Dear Living Well Daily Reader,
It’s a lesson too many guys have learned the hard way — most prostate cancer testing is about as useful as a screen door on a submarine.
You’ve probably been told how important it is to get a PSA test every year. But the fact is PSAs are notorious for giving false positives and leading to painful, sickening overtreatment.
Believe it or not, though, there may now be a simple, do-it-yourself test that can tell you quickly if you’re at risk for the most aggressive type of prostate cancer.
It only takes two seconds, anyone can do it and it’s completely free.
Are you ready?
Stop reading this for a moment and take a look down at your belly. Are you carrying around a bunch of excess belly fat? That proverbial spare tire?
Believe it or not, that bulging belly isn’t just making your pants tight. It could be warning you of a possible cancer risk.
A study out of Oxford found that every extra four inches on your waistline increases your risk of the most dangerous and aggressive type of prostate cancer by 13 percent.
So if you should have a 32-inch waist and it’s 36 inches instead, that’s an extra 13 percent of risk. And if you’re carrying around a 40-inch waist, that’s an extra 26 percent of risk.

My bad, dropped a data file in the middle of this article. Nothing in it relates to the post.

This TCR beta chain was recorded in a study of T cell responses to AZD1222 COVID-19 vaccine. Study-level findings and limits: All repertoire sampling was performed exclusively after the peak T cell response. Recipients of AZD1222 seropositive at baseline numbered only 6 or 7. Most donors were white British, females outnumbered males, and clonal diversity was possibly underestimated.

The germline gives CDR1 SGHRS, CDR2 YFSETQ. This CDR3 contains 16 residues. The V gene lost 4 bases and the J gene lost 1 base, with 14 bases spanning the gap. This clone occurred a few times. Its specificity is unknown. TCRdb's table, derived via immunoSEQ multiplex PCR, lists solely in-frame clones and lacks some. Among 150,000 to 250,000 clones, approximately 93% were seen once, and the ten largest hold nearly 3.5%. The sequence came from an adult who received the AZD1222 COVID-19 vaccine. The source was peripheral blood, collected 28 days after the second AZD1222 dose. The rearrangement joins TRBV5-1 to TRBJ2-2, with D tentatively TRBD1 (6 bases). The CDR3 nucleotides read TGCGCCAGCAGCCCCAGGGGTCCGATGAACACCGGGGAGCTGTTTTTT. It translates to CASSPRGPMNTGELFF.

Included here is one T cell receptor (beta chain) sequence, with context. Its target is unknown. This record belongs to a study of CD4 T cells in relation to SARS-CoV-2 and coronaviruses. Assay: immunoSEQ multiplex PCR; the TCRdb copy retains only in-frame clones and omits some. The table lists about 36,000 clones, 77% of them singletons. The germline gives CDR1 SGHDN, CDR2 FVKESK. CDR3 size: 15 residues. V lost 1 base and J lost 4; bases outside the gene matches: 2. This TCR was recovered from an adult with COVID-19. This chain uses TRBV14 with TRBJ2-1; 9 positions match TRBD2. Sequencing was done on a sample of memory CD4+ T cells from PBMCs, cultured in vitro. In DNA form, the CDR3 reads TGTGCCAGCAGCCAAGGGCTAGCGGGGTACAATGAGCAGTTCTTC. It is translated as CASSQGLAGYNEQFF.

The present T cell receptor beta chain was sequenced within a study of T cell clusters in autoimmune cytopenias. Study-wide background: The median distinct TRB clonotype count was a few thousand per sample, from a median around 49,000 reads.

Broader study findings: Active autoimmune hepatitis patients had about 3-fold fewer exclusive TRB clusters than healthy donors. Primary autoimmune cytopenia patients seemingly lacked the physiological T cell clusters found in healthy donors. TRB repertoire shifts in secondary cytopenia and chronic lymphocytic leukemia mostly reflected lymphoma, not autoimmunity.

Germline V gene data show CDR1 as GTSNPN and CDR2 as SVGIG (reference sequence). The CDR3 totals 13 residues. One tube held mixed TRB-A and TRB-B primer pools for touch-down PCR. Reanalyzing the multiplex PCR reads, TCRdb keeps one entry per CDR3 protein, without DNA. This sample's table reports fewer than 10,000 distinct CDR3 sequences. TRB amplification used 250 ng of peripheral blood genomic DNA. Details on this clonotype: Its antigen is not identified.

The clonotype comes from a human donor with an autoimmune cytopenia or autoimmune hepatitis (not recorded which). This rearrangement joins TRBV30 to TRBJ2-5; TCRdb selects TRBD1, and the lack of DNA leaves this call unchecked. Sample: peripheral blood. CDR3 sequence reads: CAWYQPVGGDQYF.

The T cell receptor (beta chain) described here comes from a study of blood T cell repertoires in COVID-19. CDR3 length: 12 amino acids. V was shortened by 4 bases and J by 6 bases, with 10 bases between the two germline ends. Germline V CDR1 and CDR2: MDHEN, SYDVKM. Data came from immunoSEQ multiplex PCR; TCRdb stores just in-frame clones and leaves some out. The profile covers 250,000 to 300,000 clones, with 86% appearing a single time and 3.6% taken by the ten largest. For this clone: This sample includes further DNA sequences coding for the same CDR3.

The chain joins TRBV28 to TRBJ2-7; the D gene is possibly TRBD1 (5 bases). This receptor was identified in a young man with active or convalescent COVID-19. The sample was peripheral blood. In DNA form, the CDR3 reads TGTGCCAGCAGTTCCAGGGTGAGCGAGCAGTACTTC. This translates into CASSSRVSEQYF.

As I’ve told you before, most prostate tumors are very slow-growing. What makes this study particularly noteworthy is that researchers focused on the aggressive forms of the disease.
So what does a beer belly have to do with cancer anyway? Well, we’ve known for a long time that there’s a link between obesity and cancer.
And carrying around too much weight can promote inflammation and hormonal changes that are linked to cancer.
The good news is that big belly can give you an early warning that may help you stop cancer before it starts. Try switching to a protein-heavy diet that cuts out carbs, like the paleo diet or so-called “cave man diet.”
That also means no gut-busting processed foods. Limiting your carbs is an easy way to shed some quick pounds.
And you just might lower your cancer risk in the process.
Managing editor, Living Well Daily
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